Tuesday, October 24: We will fill out the template with our polished articles. Ms. Rousseau will also be providing us with the names for the “Thank You” section, as well as her Letter from the Director.

Thursday, October 27: We will send Ms. Shook and Ms. Rousseau the completed template. While we wait for their feedback and continue to discuss the font choices as well as the overall design.  Once Ms. Shook and Ms. Rousseau get back to us, we will do any final editing with the graphics, layouts, and fonts.

Tuesday, November 1: We send FAS the final, completed newsletter, a working template for future newsletters, and additional material for future article ideas.

DRAFT: This module has unpublished changes.
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DRAFT: This module has unpublished changes.

Court Advocacy

    Every Monday at the Alamance County courthouse, court advocate Tracy Barlett is present to give guidance and support to the clients who have been working with Family Abuse Services. The FAS Court Advocacy Program empowers its clients by being supportive before and after the court proceedings and working with them to create a safety plan.

     Clients come to the Court Advocacy Program when they begin to think that legal action is necessary for their future safety and happiness. Leaving is not always an easy decision: on average, women try to leave seven times before succeeding. Second guessing and fear about the court process, her safety, and her future after the ruling cast shadows on her decision. However, Barlett states: 

     “I can be an ear for them if they need to vent,” she said.

     When a client comes to Court Advocacy, they are seeking protection with a 50(b) court order, which demands the distance of an abuser and is designed to protect the survivor. What they can also expect is a court advocate who is going to help them create a safety plan and teach them to work the court independently. A safety plan prepares the clients for the possibility of future abuse by making the clients think of where they would go, who they can trust for help, and what items they would need if they had to leave quickly.

     The 50(b) is part of the safety plan court advocates like Barlett, Kali Geskus, and Morgan Morris teach the clients about. There are other components, as well. Each court advocate provides her client with a purple folder in which to keep information for the court case. Inside the purple folder is a 50(b) form, a FAS Client Case Notes printout, instructions for preparation and presentation in the court, guidelines for creating a safety plan, a “power and control” wheel that shows the different kinds of domestic violence, and a flyer for a women’s support group. The court advocates and volunteers work with the clients to go over the information and prepare them for the next step: court.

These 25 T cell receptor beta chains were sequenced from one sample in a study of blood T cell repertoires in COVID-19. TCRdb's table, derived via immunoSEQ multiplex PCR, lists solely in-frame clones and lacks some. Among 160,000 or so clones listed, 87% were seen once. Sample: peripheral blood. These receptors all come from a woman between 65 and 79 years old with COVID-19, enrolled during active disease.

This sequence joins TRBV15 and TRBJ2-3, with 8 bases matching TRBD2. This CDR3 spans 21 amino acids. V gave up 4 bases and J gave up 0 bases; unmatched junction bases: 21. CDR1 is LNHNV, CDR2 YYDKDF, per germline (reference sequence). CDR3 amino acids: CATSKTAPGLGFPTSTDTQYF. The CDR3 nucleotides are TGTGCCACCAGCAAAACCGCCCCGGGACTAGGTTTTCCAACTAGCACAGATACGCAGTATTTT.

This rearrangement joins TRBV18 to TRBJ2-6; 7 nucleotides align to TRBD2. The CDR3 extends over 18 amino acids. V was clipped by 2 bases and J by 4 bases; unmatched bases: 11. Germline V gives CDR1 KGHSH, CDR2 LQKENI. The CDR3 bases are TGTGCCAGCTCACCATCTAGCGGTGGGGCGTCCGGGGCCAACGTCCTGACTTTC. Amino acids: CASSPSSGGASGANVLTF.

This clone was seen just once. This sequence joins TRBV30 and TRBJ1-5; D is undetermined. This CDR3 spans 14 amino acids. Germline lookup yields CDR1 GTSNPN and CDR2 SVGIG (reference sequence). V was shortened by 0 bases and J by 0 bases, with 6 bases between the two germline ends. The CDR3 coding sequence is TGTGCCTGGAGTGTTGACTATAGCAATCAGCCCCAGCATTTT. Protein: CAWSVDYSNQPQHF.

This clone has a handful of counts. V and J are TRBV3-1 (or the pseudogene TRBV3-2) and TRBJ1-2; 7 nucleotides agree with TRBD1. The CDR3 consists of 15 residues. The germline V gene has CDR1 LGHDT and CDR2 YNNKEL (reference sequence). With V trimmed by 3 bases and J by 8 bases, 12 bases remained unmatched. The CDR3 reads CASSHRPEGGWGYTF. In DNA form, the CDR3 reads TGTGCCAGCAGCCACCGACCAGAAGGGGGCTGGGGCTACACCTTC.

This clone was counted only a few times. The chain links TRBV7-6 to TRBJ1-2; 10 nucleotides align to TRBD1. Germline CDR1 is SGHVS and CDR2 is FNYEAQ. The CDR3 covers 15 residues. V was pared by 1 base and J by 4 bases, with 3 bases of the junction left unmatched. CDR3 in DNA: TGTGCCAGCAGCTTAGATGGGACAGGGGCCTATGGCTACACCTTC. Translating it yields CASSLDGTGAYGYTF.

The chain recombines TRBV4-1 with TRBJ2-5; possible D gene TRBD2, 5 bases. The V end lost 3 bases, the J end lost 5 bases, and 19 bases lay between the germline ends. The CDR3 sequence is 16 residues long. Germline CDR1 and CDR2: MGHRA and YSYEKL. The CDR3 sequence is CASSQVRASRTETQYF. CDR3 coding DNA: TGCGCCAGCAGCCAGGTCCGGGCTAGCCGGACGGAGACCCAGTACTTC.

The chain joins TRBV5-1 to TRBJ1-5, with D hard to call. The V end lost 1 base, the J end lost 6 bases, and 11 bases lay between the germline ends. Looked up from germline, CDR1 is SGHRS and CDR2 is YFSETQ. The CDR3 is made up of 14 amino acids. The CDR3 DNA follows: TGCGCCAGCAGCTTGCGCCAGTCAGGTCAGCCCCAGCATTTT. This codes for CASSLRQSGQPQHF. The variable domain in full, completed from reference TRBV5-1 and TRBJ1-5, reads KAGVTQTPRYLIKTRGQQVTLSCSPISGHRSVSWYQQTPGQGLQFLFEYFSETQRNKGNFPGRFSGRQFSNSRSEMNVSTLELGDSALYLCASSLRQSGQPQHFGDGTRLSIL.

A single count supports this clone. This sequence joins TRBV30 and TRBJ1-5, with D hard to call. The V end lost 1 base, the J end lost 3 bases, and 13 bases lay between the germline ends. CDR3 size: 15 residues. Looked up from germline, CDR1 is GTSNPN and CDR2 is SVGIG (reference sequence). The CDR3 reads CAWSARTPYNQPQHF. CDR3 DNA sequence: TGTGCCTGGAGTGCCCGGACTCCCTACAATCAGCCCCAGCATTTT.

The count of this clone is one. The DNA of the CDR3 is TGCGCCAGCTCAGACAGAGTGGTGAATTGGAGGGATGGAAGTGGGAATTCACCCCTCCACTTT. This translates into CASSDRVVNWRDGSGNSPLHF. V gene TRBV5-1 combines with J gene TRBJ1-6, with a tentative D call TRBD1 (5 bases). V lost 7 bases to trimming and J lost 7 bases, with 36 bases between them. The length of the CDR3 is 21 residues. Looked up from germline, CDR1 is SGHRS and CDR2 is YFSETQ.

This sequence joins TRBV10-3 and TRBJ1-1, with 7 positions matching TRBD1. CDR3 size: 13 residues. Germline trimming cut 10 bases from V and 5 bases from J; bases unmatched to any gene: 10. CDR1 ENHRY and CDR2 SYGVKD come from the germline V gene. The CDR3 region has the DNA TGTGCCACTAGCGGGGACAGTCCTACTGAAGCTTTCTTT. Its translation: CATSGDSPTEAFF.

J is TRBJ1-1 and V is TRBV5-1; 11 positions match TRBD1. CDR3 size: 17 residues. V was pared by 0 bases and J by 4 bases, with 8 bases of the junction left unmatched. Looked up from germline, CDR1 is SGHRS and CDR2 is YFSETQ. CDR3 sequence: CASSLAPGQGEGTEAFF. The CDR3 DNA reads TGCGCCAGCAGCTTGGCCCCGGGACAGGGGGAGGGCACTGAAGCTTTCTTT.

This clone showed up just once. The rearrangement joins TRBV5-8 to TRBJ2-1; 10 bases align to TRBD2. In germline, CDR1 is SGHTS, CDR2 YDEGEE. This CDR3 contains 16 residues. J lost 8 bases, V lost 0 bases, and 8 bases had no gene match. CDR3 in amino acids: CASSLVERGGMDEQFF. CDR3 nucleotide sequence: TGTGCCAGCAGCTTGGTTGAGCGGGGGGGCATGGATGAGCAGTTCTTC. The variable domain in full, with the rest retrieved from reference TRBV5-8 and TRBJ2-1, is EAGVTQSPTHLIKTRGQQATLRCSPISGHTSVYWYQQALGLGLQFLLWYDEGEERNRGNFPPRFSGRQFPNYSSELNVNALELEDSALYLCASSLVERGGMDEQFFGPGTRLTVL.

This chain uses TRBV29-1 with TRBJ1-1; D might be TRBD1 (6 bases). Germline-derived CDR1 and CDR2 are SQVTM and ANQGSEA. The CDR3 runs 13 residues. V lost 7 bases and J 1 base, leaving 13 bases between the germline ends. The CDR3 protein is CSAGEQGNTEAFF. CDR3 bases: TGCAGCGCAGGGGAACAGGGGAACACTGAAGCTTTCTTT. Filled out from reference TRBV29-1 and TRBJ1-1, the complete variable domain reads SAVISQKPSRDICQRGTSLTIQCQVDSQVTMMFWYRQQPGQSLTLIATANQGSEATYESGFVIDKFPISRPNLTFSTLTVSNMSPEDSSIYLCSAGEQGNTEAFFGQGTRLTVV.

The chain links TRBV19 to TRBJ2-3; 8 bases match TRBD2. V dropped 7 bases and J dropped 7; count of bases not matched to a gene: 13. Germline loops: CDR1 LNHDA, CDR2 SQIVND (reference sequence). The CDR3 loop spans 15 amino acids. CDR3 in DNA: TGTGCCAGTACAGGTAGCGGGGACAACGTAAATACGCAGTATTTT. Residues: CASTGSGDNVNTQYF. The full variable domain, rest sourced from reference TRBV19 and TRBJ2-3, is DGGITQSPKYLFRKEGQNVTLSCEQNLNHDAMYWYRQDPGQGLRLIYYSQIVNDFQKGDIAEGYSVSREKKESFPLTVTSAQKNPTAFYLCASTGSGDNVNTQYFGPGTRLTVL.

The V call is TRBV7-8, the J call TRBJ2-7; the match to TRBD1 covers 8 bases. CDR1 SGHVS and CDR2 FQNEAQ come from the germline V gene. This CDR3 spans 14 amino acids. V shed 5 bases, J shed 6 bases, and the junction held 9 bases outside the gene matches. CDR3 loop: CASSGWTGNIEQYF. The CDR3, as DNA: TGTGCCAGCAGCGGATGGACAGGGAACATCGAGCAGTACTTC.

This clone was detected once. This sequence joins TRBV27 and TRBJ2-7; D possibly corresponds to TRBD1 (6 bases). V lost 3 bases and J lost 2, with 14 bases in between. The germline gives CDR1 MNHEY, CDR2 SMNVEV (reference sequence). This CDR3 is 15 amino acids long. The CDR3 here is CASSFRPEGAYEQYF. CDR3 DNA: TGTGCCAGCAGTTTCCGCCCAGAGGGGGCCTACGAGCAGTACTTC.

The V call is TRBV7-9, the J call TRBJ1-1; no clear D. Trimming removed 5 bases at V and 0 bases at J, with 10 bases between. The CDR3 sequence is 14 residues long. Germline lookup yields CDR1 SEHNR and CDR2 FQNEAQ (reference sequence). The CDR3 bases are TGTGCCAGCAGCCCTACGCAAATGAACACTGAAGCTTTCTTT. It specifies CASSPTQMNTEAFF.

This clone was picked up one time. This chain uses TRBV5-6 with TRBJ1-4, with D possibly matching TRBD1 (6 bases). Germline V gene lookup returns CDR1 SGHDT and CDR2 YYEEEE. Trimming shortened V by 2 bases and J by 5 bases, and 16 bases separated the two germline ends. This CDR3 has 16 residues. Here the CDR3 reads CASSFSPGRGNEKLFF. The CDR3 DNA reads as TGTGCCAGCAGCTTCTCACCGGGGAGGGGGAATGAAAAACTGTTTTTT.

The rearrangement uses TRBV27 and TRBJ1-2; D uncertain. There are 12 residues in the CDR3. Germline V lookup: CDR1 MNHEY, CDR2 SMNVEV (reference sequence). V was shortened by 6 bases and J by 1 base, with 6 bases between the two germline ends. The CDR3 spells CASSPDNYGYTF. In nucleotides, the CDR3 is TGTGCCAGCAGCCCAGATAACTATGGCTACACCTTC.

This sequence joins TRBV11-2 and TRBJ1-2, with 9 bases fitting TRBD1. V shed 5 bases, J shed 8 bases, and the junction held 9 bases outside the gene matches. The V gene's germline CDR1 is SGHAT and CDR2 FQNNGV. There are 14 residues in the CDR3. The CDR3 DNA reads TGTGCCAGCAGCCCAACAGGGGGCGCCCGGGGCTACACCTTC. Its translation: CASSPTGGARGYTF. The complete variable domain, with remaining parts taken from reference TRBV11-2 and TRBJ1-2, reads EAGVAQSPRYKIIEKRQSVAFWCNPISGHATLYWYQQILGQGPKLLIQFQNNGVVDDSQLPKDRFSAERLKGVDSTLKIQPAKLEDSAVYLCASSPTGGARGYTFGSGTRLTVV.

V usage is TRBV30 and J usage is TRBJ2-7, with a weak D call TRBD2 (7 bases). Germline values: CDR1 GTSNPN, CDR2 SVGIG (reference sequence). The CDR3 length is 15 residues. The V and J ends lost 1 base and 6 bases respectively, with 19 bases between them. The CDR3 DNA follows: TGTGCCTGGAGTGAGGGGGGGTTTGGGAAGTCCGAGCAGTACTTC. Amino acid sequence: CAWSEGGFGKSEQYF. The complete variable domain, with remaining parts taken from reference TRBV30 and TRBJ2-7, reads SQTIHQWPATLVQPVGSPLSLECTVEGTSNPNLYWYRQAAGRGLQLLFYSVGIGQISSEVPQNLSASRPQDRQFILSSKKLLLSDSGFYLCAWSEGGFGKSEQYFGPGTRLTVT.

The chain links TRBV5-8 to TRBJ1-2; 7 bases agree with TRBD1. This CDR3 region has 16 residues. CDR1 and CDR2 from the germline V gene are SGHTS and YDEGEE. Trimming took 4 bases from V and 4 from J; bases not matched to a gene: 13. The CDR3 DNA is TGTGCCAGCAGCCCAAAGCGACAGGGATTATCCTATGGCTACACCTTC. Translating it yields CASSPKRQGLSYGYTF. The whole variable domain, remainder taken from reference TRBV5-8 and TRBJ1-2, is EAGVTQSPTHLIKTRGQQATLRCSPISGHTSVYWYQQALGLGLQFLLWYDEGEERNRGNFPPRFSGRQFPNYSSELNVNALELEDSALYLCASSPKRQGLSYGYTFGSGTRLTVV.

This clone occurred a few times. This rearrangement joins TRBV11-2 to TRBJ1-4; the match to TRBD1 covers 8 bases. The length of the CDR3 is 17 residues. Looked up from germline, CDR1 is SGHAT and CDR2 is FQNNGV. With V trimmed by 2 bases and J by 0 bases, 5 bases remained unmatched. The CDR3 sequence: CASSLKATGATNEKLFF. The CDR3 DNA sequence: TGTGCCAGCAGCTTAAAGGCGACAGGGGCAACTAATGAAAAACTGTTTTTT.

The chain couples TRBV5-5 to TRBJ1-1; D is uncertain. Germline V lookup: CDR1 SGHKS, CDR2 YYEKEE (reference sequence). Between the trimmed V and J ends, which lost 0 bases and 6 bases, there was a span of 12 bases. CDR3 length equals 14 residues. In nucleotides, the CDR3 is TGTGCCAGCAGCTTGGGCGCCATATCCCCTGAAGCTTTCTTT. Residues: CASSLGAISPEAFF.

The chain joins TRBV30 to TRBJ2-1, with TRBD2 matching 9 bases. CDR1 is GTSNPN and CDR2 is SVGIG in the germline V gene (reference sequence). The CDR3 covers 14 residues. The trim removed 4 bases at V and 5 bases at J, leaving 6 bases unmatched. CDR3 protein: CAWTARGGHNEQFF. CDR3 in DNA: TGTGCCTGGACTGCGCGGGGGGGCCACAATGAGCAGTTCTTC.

A court advocate is not the same thing as an attorney or legal aid. Although a court advocate can be present at the court proceedings, they are unable to give legal advice or instruction because they are not court certified. In the courtroom, the importance of the court advocates comes from their supportive presence. Asking how clients are feeling and going over what will happen in the courtroom next is part of meeting the clients’ needs.

     By making themselves available, FAS encourages their clients to take the next legal step, guide them through the court system, and support their decisions.

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Hispanic Outreach

     The Hispanic Outreach Program provides Spanish translation of other FAS programs and services and offers additional resources and services to the Hispanic populace in Alamance County.

     Headed by Tracy Barlett, Hispanic Outreach meets the needs and overcomes the barriers that are distinctive of the Hispanic community when faced with family abuse. The threats of deportation, a lack of affordable representation, and the length of time it takes to build trust in the community restrict their movements. With the Community Education Program working alongside places like Centro la Comunidad, a Hispanic community organization located in Burlington, NC, news about Hispanic Outreach is made available.

     Within each FAS program, the Hispanic Outreach adds additional help. In the Court Advocacy Program, Barlett translates verbal and textual communications between the client and the legal aid. Before and after court proceedings, the client is shown of available resources, from food to classes for job-skill improvement. A more recent development within Hispanic Outreach is a support. This support group of eight to ten Hispanic women opened in December. {Note: Add more information about the support group here; article was written prior to its development.}

     “They all need a voice, which is hard to translate in paper,” Barlett said.

DRAFT: This module has unpublished changes.